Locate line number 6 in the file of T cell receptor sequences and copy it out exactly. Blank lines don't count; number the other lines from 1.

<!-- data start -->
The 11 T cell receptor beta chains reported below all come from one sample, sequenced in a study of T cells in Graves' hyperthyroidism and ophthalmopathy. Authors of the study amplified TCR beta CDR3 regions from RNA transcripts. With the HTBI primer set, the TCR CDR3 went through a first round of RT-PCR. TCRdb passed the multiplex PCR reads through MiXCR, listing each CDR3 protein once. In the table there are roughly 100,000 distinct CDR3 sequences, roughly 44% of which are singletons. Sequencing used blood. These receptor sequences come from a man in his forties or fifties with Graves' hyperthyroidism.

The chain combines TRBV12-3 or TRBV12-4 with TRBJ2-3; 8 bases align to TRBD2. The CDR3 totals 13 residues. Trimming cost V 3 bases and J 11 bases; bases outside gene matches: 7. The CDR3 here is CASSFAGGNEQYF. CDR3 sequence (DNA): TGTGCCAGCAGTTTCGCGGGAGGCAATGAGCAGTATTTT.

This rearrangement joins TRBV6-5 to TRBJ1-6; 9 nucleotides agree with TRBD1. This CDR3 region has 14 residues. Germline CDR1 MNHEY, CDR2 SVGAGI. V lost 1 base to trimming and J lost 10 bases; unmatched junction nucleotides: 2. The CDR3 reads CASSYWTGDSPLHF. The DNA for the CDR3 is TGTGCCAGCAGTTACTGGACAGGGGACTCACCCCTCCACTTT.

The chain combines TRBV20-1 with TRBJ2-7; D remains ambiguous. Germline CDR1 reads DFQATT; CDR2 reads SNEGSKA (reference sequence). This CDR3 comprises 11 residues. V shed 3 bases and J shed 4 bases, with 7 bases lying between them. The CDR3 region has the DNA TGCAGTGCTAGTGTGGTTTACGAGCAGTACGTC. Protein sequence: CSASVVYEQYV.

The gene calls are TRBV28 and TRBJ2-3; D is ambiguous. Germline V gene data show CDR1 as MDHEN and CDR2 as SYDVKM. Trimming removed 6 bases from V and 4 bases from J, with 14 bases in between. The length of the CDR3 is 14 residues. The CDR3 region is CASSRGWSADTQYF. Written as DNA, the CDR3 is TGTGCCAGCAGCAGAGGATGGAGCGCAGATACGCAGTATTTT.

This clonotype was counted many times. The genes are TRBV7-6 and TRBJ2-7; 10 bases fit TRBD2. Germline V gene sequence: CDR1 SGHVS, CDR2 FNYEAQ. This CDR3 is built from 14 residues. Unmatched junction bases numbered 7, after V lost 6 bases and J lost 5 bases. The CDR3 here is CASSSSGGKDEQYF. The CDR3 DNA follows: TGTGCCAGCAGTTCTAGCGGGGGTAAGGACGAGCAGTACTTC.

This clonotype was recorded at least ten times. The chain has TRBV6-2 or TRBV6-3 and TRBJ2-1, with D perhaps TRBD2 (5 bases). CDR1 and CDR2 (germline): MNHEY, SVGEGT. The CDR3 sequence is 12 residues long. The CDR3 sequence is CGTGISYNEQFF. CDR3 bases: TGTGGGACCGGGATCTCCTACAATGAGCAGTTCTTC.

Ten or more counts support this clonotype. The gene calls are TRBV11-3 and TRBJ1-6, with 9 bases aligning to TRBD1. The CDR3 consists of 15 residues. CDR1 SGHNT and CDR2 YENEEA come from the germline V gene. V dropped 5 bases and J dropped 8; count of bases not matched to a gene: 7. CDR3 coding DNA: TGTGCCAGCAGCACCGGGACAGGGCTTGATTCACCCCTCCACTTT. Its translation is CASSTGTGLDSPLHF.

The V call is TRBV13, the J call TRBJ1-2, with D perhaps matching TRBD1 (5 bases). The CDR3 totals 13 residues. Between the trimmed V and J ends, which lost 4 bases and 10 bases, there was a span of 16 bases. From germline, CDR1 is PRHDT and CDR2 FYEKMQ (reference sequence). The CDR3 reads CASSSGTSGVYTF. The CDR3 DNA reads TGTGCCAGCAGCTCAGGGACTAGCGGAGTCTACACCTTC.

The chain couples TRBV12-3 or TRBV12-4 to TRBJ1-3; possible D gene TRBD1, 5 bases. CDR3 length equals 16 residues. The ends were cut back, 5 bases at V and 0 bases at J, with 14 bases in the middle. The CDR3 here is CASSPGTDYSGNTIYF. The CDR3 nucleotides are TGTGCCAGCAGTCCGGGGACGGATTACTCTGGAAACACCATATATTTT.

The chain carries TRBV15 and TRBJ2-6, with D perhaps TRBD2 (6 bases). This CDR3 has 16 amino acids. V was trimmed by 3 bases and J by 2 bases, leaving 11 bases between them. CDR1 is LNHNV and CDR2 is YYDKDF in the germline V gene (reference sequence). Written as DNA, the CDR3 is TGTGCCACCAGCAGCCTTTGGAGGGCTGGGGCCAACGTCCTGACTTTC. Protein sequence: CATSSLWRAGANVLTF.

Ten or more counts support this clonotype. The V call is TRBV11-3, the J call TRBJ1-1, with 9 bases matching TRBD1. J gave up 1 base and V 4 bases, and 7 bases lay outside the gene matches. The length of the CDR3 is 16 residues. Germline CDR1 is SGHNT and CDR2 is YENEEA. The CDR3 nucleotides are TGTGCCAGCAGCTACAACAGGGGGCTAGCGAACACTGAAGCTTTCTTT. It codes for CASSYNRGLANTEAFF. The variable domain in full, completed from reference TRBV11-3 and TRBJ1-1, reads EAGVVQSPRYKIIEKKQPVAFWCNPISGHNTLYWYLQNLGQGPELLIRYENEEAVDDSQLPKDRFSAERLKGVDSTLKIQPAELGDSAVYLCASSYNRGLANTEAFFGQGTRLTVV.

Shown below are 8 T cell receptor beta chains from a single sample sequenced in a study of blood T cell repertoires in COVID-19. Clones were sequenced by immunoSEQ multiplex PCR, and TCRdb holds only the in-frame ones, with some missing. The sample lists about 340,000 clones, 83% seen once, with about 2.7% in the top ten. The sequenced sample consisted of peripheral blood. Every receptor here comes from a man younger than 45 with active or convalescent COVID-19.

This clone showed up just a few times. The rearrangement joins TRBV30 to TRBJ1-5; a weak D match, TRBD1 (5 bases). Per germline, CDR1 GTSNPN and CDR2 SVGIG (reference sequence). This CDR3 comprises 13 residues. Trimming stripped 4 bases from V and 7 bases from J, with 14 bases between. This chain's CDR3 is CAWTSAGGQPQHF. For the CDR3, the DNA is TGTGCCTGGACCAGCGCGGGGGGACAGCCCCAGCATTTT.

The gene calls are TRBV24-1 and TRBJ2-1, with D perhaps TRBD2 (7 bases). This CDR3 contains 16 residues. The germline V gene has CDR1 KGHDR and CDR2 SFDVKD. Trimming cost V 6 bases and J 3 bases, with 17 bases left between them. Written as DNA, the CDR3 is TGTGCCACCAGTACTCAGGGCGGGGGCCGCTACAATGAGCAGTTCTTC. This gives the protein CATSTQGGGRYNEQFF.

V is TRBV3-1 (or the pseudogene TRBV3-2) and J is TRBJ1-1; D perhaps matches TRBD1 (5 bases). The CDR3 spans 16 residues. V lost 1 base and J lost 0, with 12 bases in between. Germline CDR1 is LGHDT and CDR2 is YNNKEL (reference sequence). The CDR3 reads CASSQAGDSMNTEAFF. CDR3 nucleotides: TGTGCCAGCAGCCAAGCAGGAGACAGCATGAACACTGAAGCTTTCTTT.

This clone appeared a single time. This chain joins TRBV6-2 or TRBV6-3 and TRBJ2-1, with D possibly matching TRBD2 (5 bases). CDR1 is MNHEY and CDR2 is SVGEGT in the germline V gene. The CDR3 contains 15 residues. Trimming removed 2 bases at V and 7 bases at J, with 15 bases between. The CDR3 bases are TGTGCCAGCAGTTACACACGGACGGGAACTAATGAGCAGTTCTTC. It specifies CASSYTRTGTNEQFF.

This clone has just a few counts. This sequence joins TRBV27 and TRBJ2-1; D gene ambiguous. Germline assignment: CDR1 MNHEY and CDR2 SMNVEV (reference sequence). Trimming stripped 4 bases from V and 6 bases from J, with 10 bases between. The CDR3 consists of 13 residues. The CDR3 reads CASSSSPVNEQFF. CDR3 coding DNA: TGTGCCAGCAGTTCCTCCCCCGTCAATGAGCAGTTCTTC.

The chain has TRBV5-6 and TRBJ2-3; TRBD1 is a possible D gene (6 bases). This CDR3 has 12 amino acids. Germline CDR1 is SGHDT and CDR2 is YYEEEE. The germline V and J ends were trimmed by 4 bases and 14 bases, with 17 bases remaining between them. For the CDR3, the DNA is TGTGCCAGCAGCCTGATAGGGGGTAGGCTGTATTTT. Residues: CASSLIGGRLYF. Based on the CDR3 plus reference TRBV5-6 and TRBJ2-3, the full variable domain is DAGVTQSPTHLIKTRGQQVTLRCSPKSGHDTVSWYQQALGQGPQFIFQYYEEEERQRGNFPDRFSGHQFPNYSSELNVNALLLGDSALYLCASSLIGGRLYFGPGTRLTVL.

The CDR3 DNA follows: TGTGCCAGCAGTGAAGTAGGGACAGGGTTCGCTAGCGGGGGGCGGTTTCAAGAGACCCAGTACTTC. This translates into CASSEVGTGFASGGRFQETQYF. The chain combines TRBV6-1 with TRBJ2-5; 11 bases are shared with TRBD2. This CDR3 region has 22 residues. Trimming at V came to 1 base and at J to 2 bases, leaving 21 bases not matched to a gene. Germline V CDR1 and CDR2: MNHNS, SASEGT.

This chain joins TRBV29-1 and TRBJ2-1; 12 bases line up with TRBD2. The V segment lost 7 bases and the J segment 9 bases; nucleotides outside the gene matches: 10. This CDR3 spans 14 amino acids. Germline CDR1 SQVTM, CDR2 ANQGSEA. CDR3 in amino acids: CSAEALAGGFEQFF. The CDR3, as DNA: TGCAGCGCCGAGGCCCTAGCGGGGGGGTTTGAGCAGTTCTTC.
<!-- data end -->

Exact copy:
This clonotype was counted many times. The genes are TRBV7-6 and TRBJ2-7; 10 bases fit TRBD2. Germline V gene sequence: CDR1 SGHVS, CDR2 FNYEAQ. This CDR3 is built from 14 residues. Unmatched junction bases numbered 7, after V lost 6 bases and J lost 5 bases. The CDR3 here is CASSSSGGKDEQYF. The CDR3 DNA follows: TGTGCCAGCAGTTCTAGCGGGGGTAAGGACGAGCAGTACTTC.